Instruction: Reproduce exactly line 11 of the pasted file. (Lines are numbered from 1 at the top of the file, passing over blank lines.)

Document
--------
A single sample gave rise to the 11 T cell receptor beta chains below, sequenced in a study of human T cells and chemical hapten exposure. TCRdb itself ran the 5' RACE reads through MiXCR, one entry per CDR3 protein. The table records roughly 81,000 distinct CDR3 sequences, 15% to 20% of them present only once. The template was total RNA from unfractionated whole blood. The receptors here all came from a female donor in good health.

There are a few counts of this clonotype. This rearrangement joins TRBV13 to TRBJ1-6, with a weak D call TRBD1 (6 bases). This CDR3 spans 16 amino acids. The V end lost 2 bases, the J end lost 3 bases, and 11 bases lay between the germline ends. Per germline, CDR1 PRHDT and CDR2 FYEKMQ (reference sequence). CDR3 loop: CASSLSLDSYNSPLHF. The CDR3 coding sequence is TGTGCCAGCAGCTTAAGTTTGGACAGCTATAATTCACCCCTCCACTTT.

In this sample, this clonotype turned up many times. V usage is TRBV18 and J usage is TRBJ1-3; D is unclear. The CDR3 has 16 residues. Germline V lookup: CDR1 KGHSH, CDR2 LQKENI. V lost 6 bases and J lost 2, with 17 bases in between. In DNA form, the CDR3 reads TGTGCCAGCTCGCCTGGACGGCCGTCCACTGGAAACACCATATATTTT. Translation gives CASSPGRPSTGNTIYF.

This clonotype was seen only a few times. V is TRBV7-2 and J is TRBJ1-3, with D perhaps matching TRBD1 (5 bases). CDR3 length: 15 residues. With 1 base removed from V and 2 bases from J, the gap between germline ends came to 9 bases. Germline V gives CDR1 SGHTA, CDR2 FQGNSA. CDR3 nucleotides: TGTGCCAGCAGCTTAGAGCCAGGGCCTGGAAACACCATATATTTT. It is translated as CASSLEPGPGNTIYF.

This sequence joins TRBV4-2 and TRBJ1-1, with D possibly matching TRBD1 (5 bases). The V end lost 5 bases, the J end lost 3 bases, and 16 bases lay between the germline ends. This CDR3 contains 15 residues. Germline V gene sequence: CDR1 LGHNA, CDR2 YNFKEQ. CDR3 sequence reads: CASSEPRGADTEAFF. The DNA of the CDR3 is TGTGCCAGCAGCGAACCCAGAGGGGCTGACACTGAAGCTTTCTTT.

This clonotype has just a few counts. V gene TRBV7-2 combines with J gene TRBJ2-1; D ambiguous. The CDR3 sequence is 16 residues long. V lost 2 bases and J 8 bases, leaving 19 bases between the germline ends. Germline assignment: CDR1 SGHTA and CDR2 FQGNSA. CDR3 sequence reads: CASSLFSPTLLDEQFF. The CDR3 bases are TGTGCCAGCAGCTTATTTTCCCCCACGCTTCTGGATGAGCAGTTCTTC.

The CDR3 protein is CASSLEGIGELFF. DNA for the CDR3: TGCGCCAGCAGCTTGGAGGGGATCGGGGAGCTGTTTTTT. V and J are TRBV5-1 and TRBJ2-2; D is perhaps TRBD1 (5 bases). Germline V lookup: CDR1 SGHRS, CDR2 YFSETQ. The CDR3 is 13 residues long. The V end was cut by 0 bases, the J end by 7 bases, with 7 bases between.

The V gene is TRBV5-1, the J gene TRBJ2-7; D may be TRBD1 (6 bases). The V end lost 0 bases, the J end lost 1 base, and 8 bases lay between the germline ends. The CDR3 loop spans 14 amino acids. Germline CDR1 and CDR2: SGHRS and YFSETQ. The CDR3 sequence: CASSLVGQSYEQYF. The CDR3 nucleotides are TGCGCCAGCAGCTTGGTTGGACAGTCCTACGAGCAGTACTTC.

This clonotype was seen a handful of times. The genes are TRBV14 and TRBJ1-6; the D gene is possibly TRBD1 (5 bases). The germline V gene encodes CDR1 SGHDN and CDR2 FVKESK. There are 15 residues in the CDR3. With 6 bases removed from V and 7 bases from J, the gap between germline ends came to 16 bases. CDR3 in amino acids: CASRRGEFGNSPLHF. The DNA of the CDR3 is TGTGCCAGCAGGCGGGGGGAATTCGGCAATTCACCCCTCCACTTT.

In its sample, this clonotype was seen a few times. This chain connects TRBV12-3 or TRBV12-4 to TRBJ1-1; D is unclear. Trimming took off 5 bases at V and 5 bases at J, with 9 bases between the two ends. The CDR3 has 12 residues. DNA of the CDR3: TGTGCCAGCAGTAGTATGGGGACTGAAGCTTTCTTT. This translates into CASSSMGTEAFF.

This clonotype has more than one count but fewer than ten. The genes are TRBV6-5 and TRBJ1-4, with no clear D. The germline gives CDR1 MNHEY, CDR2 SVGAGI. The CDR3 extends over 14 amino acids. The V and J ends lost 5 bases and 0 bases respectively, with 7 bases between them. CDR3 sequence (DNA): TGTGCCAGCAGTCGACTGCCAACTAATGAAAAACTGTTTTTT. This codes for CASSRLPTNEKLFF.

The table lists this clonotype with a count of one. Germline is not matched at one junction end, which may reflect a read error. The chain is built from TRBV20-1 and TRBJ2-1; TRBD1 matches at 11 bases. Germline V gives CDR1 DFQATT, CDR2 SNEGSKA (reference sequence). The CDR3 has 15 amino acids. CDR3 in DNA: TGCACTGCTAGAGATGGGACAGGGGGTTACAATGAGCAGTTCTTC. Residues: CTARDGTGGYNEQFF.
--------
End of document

This clonotype has more than one count but fewer than ten. The genes are TRBV6-5 and TRBJ1-4, with no clear D. The germline gives CDR1 MNHEY, CDR2 SVGAGI. The CDR3 extends over 14 amino acids. The V and J ends lost 5 bases and 0 bases respectively, with 7 bases between them. CDR3 sequence (DNA): TGTGCCAGCAGTCGACTGCCAACTAATGAAAAACTGTTTTTT. This codes for CASSRLPTNEKLFF.